Vaayai Moodi Pesavum is romanic comedy film directed by Balaji Mohan. This film also marks the debut of popular Malayalam actor Dulquer Salmaan into Tamil films. Renowned actress Madhoo. will be appearing in a pivotal role
Vaayai Moodi Pesavum is romanic comedy film directed by Balaji Mohan. This film also marks the debut of popular Malayalam actor Dulquer Salmaan into Tamil films. Renowned actress Madhoo. will be appearing in a pivotal role less
“Vaayai Moodi Pesavum is a refreshingly simple and entertaining romance with fantastic performances and a convincing script. Worth a watch”
I haven’t watched Balaji Mohan’s directorial debut Kadhalil Sodhappuvathu Eppadi, so I watched his second film Vaayai Moodi Pesavum with no expectations. Going by Tamil cinema’s standard today, VMP gives us hope that there’s still some creativity left in this industry, which is shouldered by filmmakers such as Nalan Kumarasamy and Karthik Subbaraj who never hesitate to go against the grain. Don’t forget to include Balaji Mohan in that list for introducing Tamil audiences to a Wood Allen-ish style narrative that’s packed with humour and satire in equal proportions.
Set in an imaginary place called Panimalai, the film revolves around a set of characters that have communication problems. Dulquer plays Arvind, a sales man who has a gift to sweep people off their feet with his words. Nazriya plays Anjana, who is exactly opposite to Arvind. She struggles to express, stand up and say no when she’s asked to do something she dislikes. Likewise, there are several characters in the film who have only one thing in common, their inability to know when to communicate and when not to. What happens when all these characters are plagued by a disease called ‘Dumb Flu’ (which stops people from speaking)?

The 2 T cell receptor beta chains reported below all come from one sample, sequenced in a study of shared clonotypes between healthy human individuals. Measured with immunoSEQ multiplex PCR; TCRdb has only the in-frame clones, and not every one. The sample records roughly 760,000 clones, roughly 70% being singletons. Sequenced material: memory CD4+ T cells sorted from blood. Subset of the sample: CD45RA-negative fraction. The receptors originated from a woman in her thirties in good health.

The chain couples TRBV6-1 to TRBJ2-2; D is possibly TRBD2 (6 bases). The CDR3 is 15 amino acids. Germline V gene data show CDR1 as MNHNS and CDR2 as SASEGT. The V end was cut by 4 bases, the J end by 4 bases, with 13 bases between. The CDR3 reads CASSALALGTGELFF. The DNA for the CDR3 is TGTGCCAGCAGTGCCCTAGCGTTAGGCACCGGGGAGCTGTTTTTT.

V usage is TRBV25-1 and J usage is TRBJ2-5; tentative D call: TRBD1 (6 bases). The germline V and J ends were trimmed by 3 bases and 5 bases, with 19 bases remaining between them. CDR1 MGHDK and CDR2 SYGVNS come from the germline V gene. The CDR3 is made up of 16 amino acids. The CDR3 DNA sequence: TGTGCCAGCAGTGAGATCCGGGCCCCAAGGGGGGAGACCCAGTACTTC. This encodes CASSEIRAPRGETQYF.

Balaji has a knack to use humour constructively to build an entertaining narrative that’s equally thought-provoking. Aware of the fact that his creative attempt may or may not be welcomed with arms wide open, Balaji at the very beginning of the film explains the premise of the story in a few lines, its purpose and what it sets out achieve. This helps a viewer; irrespective of which class (A, B or C) he or she belongs to understand the film.
You don’t have to be a genius to understand and appreciate this film. If only we know when to speak and when to shut up, most of our problems are resolved says Balaji through this film, which has wonderful performances by the lead cast. Dulquer is a treat to watch on screen. He scores an ace in getting his Tamil accent flawless, expressions perfect and acting with gusto. Nazriya comfortably slips in a character so contrary to her roles in the past. She doesn’t play one of those chirpy “all heroines should look good” on screen kind of roles, yet she pulls it off with ease. There are host of wonderful supporting actors who deserve to be lauded.
From politicians to cinema stars and fringe groups that try to ban the release of films, Balaji hasn’t spared anyone in his attempt to tell them to ‘shut up”. He treads on a thin line between humour and satire, but he managed to execute it without any problems. Sean Roldan’s music is far better than the tunes of several recent southern composers. He uses his music so well to express the emotions of the characters in second half where the film hardly has any dialogues.
To enjoy ‘Vaayai Moodi Pesavum’, you have to shut up and watch.